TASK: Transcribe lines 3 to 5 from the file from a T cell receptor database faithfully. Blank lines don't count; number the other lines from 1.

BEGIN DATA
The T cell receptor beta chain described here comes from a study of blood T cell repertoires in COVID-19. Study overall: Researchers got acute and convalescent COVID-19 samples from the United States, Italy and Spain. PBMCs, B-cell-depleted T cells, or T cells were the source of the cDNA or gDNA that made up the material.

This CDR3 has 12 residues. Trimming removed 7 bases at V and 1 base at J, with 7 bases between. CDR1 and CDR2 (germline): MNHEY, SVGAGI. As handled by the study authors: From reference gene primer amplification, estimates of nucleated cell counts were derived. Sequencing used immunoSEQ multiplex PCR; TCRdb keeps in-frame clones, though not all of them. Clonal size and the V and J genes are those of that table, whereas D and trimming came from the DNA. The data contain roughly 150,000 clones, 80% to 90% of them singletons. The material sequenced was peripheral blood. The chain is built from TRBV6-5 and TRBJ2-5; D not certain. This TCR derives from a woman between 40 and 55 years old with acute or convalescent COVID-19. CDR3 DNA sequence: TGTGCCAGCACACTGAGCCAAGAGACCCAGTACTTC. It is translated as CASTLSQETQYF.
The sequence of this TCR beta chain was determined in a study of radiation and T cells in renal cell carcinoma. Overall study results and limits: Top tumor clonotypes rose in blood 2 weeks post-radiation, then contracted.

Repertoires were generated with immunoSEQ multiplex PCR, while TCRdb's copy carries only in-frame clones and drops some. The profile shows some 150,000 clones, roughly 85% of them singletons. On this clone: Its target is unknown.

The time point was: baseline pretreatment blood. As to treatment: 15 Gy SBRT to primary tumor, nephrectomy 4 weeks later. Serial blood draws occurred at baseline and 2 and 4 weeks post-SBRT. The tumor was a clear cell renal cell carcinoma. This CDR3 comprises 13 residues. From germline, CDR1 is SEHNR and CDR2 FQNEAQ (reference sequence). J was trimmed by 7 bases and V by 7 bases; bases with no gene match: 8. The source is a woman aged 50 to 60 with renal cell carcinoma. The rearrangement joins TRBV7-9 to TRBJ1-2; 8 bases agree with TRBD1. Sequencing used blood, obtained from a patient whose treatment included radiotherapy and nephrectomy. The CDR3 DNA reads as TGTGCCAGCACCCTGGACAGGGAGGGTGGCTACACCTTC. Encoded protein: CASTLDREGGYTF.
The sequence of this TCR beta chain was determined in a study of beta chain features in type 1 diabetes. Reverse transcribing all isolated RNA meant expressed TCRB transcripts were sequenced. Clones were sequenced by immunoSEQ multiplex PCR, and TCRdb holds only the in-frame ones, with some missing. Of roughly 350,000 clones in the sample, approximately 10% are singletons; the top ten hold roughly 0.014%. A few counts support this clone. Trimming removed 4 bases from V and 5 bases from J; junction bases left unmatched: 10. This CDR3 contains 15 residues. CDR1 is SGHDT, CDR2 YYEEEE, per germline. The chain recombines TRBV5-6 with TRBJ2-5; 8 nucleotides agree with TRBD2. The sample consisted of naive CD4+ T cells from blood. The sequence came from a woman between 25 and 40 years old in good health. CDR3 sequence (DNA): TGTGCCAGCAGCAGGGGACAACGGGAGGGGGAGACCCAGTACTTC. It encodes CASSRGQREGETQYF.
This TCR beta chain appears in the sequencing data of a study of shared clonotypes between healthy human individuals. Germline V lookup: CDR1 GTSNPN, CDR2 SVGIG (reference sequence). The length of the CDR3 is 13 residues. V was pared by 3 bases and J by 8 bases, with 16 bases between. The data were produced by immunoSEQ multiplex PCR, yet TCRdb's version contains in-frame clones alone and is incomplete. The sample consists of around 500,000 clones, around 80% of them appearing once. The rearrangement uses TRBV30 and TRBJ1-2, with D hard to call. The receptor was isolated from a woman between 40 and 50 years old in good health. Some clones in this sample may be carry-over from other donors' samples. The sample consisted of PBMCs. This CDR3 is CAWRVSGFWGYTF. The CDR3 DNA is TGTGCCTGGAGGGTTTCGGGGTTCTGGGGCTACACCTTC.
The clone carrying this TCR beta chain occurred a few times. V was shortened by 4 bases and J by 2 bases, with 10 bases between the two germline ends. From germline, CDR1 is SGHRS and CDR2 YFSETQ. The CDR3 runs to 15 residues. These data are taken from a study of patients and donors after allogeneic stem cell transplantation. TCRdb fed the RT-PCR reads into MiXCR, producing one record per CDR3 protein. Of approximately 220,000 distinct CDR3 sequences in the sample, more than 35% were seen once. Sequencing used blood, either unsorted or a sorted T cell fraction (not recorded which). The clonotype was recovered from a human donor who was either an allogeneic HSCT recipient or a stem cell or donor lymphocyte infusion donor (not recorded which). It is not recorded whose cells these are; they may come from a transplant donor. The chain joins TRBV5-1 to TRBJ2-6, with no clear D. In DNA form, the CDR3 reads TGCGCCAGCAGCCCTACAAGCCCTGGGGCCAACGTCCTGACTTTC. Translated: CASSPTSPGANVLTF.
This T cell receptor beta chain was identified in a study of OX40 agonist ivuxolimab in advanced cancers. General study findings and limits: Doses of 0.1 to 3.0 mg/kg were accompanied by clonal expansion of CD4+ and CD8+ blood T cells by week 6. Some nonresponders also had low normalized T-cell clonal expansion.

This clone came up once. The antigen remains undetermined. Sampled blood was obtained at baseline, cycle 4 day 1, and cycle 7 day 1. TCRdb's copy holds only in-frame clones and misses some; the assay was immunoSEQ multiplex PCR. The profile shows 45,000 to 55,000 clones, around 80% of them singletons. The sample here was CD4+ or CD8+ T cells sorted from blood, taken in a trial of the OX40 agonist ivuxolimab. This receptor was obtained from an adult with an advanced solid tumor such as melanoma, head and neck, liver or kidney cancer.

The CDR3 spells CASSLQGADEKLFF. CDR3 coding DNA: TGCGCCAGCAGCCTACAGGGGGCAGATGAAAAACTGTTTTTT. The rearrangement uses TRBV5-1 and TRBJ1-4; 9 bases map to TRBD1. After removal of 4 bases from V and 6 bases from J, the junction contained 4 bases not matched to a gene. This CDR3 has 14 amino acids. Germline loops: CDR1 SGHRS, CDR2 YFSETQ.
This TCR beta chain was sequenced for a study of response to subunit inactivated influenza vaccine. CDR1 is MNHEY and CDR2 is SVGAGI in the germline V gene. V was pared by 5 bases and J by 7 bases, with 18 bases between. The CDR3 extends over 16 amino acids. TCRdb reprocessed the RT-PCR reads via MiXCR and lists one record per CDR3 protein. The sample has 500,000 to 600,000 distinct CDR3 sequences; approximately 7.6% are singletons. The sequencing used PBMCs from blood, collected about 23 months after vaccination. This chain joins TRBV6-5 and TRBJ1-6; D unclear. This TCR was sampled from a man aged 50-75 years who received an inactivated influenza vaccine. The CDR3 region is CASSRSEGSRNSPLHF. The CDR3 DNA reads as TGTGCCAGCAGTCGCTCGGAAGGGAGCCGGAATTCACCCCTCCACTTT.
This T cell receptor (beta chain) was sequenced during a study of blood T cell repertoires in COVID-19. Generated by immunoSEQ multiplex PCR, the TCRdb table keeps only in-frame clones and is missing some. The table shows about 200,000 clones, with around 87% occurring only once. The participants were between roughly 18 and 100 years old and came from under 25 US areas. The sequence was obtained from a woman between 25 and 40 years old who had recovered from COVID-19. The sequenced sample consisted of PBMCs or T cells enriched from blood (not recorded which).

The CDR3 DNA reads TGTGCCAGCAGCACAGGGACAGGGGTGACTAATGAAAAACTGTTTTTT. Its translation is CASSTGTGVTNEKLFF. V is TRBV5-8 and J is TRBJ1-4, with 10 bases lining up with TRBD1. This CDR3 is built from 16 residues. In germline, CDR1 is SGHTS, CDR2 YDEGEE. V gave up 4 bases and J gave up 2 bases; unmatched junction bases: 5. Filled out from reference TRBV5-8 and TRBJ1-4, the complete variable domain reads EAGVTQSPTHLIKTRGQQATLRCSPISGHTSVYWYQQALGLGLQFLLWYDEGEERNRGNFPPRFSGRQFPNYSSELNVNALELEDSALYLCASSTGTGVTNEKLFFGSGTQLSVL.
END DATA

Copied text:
The sequence of this TCR beta chain was determined in a study of radiation and T cells in renal cell carcinoma. Overall study results and limits: Top tumor clonotypes rose in blood 2 weeks post-radiation, then contracted.

Repertoires were generated with immunoSEQ multiplex PCR, while TCRdb's copy carries only in-frame clones and drops some. The profile shows some 150,000 clones, roughly 85% of them singletons. On this clone: Its target is unknown.

The time point was: baseline pretreatment blood. As to treatment: 15 Gy SBRT to primary tumor, nephrectomy 4 weeks later. Serial blood draws occurred at baseline and 2 and 4 weeks post-SBRT. The tumor was a clear cell renal cell carcinoma. This CDR3 comprises 13 residues. From germline, CDR1 is SEHNR and CDR2 FQNEAQ (reference sequence). J was trimmed by 7 bases and V by 7 bases; bases with no gene match: 8. The source is a woman aged 50 to 60 with renal cell carcinoma. The rearrangement joins TRBV7-9 to TRBJ1-2; 8 bases agree with TRBD1. Sequencing used blood, obtained from a patient whose treatment included radiotherapy and nephrectomy. The CDR3 DNA reads as TGTGCCAGCACCCTGGACAGGGAGGGTGGCTACACCTTC. Encoded protein: CASTLDREGGYTF.